Rev: June 1998
One of the obstacles that FRP (fiberglass reinforced plastic) sometimes has to overcome is properdesign of the materials. FRP has unique properties that, if disregarded, can lead to failure duringoperation. However, when these same unique properties are taken advantage of, they can providethe user with a system superior to traditional metallic materials. This paper discusses some of thebasic principles in designing process and facilities piping systems with FRP. Since many users aremore familiar with traditional metallic materials, this papers presents those basic principles bycomparing the performance of FRP to carbon steels, stainless steels, titanium, and copper-nickelpiping.
2 A Comparison of the Materials2.1 General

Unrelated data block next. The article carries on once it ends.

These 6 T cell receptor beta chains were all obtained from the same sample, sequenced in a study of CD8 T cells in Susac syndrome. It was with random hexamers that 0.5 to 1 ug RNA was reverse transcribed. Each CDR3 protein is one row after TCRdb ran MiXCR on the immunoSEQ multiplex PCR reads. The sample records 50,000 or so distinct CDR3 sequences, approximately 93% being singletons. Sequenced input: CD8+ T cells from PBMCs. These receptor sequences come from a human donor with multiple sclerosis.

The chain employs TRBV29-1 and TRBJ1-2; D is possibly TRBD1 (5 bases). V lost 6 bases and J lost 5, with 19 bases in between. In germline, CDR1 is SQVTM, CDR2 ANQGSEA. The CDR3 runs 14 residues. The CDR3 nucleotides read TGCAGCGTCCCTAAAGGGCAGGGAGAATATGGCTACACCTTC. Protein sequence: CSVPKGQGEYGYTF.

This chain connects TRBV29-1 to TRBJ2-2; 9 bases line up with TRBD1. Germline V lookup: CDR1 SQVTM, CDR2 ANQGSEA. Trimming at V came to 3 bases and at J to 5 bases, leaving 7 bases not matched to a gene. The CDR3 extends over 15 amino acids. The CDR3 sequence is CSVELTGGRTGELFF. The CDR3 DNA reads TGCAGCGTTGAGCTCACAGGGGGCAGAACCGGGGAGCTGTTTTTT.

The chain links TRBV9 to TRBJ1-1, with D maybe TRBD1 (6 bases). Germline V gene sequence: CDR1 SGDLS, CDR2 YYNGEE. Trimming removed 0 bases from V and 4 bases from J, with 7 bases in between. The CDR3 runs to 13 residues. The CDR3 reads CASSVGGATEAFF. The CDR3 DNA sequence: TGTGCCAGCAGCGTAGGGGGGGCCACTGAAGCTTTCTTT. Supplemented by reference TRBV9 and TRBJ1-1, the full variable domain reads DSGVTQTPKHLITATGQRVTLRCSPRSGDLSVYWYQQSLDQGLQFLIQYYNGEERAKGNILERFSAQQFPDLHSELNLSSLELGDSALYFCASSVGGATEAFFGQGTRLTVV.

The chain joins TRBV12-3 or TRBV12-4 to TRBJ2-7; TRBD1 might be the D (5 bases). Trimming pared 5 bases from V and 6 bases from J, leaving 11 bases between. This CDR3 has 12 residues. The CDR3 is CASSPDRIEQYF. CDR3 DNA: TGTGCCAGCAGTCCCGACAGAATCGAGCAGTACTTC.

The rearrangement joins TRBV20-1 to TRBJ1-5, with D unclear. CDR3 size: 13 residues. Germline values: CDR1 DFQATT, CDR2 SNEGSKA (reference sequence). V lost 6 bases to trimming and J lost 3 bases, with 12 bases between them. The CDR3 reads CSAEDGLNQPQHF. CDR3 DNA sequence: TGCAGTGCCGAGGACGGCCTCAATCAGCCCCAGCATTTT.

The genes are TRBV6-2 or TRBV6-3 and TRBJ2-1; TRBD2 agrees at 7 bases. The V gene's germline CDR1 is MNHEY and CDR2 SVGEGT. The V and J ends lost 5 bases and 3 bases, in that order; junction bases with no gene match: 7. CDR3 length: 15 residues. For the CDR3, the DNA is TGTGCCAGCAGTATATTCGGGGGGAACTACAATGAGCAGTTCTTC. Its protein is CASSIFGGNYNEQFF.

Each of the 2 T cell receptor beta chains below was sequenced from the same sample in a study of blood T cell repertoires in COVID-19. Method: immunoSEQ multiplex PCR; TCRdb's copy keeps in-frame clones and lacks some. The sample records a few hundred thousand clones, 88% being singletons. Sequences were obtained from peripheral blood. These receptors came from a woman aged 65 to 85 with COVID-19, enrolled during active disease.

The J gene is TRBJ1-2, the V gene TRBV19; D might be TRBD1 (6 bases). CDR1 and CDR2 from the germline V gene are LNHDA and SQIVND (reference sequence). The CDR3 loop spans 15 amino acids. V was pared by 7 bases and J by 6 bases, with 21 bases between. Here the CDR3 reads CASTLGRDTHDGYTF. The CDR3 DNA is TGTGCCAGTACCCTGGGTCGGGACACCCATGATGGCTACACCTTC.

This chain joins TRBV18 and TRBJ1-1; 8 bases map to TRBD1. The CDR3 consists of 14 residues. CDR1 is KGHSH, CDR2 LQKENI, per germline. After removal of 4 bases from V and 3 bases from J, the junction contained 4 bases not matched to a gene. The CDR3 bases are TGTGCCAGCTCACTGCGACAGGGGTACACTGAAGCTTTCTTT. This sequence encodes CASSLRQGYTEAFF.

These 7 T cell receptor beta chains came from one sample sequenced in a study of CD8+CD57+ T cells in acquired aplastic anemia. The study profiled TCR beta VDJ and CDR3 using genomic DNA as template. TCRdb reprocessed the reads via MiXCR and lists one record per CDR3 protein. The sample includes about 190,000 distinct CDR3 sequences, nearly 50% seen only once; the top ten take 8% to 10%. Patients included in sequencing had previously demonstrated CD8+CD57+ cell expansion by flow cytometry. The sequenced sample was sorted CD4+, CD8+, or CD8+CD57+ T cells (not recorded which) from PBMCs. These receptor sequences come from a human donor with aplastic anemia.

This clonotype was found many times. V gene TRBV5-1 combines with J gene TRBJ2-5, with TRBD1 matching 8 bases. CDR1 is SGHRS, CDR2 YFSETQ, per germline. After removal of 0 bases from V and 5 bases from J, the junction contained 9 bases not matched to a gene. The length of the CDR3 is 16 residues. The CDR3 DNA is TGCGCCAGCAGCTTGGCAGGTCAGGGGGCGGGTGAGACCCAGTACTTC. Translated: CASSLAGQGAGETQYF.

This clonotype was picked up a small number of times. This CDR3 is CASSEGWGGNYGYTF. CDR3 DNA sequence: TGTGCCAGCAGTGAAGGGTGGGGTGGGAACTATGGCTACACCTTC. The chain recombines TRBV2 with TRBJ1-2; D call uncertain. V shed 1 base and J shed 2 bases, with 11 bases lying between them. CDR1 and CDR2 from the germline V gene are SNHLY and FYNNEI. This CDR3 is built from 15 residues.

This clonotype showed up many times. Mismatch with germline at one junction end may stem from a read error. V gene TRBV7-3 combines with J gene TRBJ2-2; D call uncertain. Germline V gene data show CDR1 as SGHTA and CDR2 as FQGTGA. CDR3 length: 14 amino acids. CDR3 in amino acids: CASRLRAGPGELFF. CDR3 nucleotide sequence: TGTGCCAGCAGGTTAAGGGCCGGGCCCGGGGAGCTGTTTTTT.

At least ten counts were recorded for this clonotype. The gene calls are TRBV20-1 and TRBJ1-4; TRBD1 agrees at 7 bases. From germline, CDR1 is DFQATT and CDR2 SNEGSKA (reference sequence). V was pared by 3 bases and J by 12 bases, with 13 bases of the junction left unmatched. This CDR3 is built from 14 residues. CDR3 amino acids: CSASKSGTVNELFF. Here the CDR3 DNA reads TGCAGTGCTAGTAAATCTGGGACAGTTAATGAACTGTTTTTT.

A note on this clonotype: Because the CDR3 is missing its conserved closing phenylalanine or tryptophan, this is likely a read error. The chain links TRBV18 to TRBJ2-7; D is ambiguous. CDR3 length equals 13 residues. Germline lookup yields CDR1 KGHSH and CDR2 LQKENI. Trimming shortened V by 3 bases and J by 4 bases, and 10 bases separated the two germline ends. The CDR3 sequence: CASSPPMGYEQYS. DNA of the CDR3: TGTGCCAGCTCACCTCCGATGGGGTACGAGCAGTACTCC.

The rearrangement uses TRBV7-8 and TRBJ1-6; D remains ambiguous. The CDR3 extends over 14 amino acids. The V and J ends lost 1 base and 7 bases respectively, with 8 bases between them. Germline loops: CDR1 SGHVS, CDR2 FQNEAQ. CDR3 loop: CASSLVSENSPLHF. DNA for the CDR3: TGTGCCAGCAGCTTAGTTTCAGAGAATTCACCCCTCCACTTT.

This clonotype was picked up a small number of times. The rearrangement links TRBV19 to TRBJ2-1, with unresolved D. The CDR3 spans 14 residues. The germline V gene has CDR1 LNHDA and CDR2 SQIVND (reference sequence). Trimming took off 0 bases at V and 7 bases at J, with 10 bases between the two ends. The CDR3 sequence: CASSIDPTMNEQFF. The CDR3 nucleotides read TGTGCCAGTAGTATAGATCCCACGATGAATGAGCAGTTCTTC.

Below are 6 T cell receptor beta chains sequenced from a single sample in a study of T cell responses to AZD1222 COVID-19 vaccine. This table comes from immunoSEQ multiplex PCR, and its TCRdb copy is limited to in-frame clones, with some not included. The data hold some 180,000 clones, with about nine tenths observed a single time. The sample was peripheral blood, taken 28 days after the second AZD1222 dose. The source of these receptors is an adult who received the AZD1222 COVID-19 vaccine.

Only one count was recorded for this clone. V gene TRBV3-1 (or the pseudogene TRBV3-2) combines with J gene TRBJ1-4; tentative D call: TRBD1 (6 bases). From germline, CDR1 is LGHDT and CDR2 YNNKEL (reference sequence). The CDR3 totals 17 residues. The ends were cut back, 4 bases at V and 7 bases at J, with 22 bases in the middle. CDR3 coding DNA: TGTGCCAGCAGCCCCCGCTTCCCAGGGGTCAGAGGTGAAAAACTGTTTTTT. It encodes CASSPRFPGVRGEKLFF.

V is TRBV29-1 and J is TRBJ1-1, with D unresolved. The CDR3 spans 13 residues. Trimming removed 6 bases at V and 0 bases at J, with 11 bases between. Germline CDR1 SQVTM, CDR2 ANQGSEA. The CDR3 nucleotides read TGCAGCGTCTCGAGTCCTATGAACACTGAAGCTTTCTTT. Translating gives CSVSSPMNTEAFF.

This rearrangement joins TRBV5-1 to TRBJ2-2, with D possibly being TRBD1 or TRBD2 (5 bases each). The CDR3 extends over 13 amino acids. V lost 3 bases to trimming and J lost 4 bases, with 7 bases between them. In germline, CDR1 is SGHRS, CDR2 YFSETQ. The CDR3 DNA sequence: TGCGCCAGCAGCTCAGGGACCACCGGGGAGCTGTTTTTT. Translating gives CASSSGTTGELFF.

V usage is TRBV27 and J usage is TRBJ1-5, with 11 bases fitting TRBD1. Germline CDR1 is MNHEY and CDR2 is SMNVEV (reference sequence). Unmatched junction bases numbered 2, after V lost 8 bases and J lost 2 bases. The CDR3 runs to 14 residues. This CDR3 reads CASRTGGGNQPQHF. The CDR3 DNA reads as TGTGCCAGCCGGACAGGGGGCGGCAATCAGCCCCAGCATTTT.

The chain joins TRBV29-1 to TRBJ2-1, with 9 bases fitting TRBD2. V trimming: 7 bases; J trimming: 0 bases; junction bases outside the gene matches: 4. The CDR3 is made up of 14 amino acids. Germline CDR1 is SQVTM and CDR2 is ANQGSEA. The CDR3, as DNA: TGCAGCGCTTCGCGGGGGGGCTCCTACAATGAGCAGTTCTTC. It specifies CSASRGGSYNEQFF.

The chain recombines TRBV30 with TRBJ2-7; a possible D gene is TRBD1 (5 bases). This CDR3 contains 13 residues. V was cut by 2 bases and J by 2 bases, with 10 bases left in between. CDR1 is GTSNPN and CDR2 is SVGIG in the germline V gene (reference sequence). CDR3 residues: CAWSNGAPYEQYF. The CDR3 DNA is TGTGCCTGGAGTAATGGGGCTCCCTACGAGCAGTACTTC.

There are many general differences between FRP and traditional metallic materials that have beenestablished for many decades. While carbon steels, stainless steels, and copper-nickel are metals,isotropic, and homogenous, FRP is a composite, orthotropic, and heterogenous.Typical structural materials are normally divided into four basic categories: metals, polymers,ceramics, and composites. A composite is basically a combination of two or more other structuralmaterials. FRP is a composite of a polymer (the resin) and a ceramic (the glass fibers). When wedefine composites in this manner, we are normally talking about composites formed on themacroscopic level. If we looked at it from the microscopic perspective, we would have to considermost materials to be composites.By forming a composite such as FRP, an engineer can take advantage of the desirable properties of both constituent materials. In FRP, the glass fibers provide the strength and stiffness while the resinmatrix acts as a binder providing impact resistance, compressive strength, and corrosion resistance.One property of FRP that results from it being a composite is it is non-isotropic whereas traditionalmetallic materials such as carbon steel are isotropic. When we say isotropic, we mean that themechanical properties, such as strength and modulus, are the same regardless of direction. In a non-isotropic material, the properties associated with an axis passing through the material will depend onthe direction it passes through the material.Thus, when you look up the mechanical properties of an FRP material, you will often find not onemodulus value, but several modulus values, including axial tensile modulus, hoop tensile modulus,and axial compressive modulus. It is extremely important when designing with composites such asFRP that the designer understands the non-isotropic properties of the material and takes this intoaccount in the design process. Treating FRP as an isotropic material would be a poor assumption tomake as a design engineer.